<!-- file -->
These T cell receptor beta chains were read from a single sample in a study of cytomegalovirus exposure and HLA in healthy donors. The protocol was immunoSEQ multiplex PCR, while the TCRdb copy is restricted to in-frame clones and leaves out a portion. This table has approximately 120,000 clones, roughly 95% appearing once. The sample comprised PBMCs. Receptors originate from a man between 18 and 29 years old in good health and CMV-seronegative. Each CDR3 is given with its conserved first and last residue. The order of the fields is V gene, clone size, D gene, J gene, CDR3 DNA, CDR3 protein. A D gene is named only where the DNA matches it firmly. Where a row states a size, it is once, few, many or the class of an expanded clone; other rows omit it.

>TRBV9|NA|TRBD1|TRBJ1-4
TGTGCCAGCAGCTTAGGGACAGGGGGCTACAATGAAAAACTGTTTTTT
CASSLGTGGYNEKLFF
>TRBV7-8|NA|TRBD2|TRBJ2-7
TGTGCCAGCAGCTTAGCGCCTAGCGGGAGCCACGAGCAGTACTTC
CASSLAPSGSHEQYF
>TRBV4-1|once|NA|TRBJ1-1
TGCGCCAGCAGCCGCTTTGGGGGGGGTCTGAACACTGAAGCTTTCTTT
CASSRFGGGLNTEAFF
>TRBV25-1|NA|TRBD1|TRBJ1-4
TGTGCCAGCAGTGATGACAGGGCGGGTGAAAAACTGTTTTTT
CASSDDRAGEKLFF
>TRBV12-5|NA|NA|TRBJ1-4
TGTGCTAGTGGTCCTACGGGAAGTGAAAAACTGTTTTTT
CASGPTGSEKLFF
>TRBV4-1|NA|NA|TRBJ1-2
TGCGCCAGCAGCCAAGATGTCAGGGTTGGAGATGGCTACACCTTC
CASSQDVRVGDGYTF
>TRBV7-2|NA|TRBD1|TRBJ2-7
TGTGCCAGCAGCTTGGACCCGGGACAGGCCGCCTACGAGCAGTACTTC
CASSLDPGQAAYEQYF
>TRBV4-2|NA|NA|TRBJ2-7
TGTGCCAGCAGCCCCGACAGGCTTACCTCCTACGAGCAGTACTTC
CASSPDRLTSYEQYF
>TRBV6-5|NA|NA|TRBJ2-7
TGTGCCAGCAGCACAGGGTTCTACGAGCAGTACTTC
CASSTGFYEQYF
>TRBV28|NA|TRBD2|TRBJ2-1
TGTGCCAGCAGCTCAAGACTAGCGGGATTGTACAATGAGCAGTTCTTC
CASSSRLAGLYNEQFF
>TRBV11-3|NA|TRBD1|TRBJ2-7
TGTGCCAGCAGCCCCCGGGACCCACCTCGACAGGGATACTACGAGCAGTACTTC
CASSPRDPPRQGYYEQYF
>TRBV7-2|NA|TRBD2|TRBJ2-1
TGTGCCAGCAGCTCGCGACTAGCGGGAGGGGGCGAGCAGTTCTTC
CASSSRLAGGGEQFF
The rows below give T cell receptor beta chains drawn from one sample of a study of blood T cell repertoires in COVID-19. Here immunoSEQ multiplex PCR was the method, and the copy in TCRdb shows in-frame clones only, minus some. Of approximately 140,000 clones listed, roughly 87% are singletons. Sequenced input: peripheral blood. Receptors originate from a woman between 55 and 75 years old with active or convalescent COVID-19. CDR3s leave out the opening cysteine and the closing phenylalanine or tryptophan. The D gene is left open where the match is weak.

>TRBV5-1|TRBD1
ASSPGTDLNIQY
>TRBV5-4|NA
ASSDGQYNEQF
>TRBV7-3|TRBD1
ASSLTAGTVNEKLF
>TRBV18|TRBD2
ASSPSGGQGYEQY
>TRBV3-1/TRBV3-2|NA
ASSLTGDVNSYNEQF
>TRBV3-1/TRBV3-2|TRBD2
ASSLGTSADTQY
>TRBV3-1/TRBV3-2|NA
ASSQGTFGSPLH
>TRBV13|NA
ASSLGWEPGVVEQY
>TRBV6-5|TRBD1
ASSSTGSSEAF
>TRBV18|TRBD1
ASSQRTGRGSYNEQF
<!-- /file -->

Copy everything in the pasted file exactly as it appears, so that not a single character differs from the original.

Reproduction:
These T cell receptor beta chains were read from a single sample in a study of cytomegalovirus exposure and HLA in healthy donors. The protocol was immunoSEQ multiplex PCR, while the TCRdb copy is restricted to in-frame clones and leaves out a portion. This table has approximately 120,000 clones, roughly 95% appearing once. The sample comprised PBMCs. Receptors originate from a man between 18 and 29 years old in good health and CMV-seronegative. Each CDR3 is given with its conserved first and last residue. The order of the fields is V gene, clone size, D gene, J gene, CDR3 DNA, CDR3 protein. A D gene is named only where the DNA matches it firmly. Where a row states a size, it is once, few, many or the class of an expanded clone; other rows omit it.

>TRBV9|NA|TRBD1|TRBJ1-4
TGTGCCAGCAGCTTAGGGACAGGGGGCTACAATGAAAAACTGTTTTTT
CASSLGTGGYNEKLFF
>TRBV7-8|NA|TRBD2|TRBJ2-7
TGTGCCAGCAGCTTAGCGCCTAGCGGGAGCCACGAGCAGTACTTC
CASSLAPSGSHEQYF
>TRBV4-1|once|NA|TRBJ1-1
TGCGCCAGCAGCCGCTTTGGGGGGGGTCTGAACACTGAAGCTTTCTTT
CASSRFGGGLNTEAFF
>TRBV25-1|NA|TRBD1|TRBJ1-4
TGTGCCAGCAGTGATGACAGGGCGGGTGAAAAACTGTTTTTT
CASSDDRAGEKLFF
>TRBV12-5|NA|NA|TRBJ1-4
TGTGCTAGTGGTCCTACGGGAAGTGAAAAACTGTTTTTT
CASGPTGSEKLFF
>TRBV4-1|NA|NA|TRBJ1-2
TGCGCCAGCAGCCAAGATGTCAGGGTTGGAGATGGCTACACCTTC
CASSQDVRVGDGYTF
>TRBV7-2|NA|TRBD1|TRBJ2-7
TGTGCCAGCAGCTTGGACCCGGGACAGGCCGCCTACGAGCAGTACTTC
CASSLDPGQAAYEQYF
>TRBV4-2|NA|NA|TRBJ2-7
TGTGCCAGCAGCCCCGACAGGCTTACCTCCTACGAGCAGTACTTC
CASSPDRLTSYEQYF
>TRBV6-5|NA|NA|TRBJ2-7
TGTGCCAGCAGCACAGGGTTCTACGAGCAGTACTTC
CASSTGFYEQYF
>TRBV28|NA|TRBD2|TRBJ2-1
TGTGCCAGCAGCTCAAGACTAGCGGGATTGTACAATGAGCAGTTCTTC
CASSSRLAGLYNEQFF
>TRBV11-3|NA|TRBD1|TRBJ2-7
TGTGCCAGCAGCCCCCGGGACCCACCTCGACAGGGATACTACGAGCAGTACTTC
CASSPRDPPRQGYYEQYF
>TRBV7-2|NA|TRBD2|TRBJ2-1
TGTGCCAGCAGCTCGCGACTAGCGGGAGGGGGCGAGCAGTTCTTC
CASSSRLAGGGEQFF
The rows below give T cell receptor beta chains drawn from one sample of a study of blood T cell repertoires in COVID-19. Here immunoSEQ multiplex PCR was the method, and the copy in TCRdb shows in-frame clones only, minus some. Of approximately 140,000 clones listed, roughly 87% are singletons. Sequenced input: peripheral blood. Receptors originate from a woman between 55 and 75 years old with active or convalescent COVID-19. CDR3s leave out the opening cysteine and the closing phenylalanine or tryptophan. The D gene is left open where the match is weak.

>TRBV5-1|TRBD1
ASSPGTDLNIQY
>TRBV5-4|NA
ASSDGQYNEQF
>TRBV7-3|TRBD1
ASSLTAGTVNEKLF
>TRBV18|TRBD2
ASSPSGGQGYEQY
>TRBV3-1/TRBV3-2|NA
ASSLTGDVNSYNEQF
>TRBV3-1/TRBV3-2|TRBD2
ASSLGTSADTQY
>TRBV3-1/TRBV3-2|NA
ASSQGTFGSPLH
>TRBV13|NA
ASSLGWEPGVVEQY
>TRBV6-5|TRBD1
ASSSTGSSEAF
>TRBV18|TRBD1
ASSQRTGRGSYNEQF